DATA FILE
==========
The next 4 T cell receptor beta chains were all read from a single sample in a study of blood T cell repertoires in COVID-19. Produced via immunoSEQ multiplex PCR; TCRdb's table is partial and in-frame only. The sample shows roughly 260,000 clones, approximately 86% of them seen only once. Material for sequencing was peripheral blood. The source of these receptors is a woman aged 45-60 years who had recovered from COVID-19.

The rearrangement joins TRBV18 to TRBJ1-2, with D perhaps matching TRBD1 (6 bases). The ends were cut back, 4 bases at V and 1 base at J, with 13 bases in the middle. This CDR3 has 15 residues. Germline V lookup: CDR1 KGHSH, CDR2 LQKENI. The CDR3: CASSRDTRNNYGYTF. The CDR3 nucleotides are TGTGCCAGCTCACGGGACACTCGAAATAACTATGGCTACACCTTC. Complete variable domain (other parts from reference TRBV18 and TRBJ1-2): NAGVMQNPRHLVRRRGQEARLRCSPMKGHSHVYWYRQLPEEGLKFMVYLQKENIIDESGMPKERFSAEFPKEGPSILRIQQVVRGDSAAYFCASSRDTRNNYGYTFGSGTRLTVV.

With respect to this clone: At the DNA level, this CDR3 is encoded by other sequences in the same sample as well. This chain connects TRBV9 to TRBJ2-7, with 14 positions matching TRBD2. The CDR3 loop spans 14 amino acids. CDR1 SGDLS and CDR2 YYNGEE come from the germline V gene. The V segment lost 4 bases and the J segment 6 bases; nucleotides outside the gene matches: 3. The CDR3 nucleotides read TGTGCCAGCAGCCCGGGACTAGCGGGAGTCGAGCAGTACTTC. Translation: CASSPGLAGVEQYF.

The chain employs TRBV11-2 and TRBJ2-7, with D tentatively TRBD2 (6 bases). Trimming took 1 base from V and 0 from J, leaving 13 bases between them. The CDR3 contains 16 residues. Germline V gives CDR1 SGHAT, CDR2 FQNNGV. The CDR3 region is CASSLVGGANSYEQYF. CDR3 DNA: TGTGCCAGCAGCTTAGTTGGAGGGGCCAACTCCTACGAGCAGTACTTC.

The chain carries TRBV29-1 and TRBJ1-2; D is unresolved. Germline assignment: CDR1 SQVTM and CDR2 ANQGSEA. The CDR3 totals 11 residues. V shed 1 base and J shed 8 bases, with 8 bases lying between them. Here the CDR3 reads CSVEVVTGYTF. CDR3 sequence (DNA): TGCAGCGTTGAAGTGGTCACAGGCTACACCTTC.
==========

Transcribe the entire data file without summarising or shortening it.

The next 4 T cell receptor beta chains were all read from a single sample in a study of blood T cell repertoires in COVID-19. Produced via immunoSEQ multiplex PCR; TCRdb's table is partial and in-frame only. The sample shows roughly 260,000 clones, approximately 86% of them seen only once. Material for sequencing was peripheral blood. The source of these receptors is a woman aged 45-60 years who had recovered from COVID-19.

The rearrangement joins TRBV18 to TRBJ1-2, with D perhaps matching TRBD1 (6 bases). The ends were cut back, 4 bases at V and 1 base at J, with 13 bases in the middle. This CDR3 has 15 residues. Germline V lookup: CDR1 KGHSH, CDR2 LQKENI. The CDR3: CASSRDTRNNYGYTF. The CDR3 nucleotides are TGTGCCAGCTCACGGGACACTCGAAATAACTATGGCTACACCTTC. Complete variable domain (other parts from reference TRBV18 and TRBJ1-2): NAGVMQNPRHLVRRRGQEARLRCSPMKGHSHVYWYRQLPEEGLKFMVYLQKENIIDESGMPKERFSAEFPKEGPSILRIQQVVRGDSAAYFCASSRDTRNNYGYTFGSGTRLTVV.

With respect to this clone: At the DNA level, this CDR3 is encoded by other sequences in the same sample as well. This chain connects TRBV9 to TRBJ2-7, with 14 positions matching TRBD2. The CDR3 loop spans 14 amino acids. CDR1 SGDLS and CDR2 YYNGEE come from the germline V gene. The V segment lost 4 bases and the J segment 6 bases; nucleotides outside the gene matches: 3. The CDR3 nucleotides read TGTGCCAGCAGCCCGGGACTAGCGGGAGTCGAGCAGTACTTC. Translation: CASSPGLAGVEQYF.

The chain employs TRBV11-2 and TRBJ2-7, with D tentatively TRBD2 (6 bases). Trimming took 1 base from V and 0 from J, leaving 13 bases between them. The CDR3 contains 16 residues. Germline V gives CDR1 SGHAT, CDR2 FQNNGV. The CDR3 region is CASSLVGGANSYEQYF. CDR3 DNA: TGTGCCAGCAGCTTAGTTGGAGGGGCCAACTCCTACGAGCAGTACTTC.

The chain carries TRBV29-1 and TRBJ1-2; D is unresolved. Germline assignment: CDR1 SQVTM and CDR2 ANQGSEA. The CDR3 totals 11 residues. V shed 1 base and J shed 8 bases, with 8 bases lying between them. Here the CDR3 reads CSVEVVTGYTF. CDR3 sequence (DNA): TGCAGCGTTGAAGTGGTCACAGGCTACACCTTC.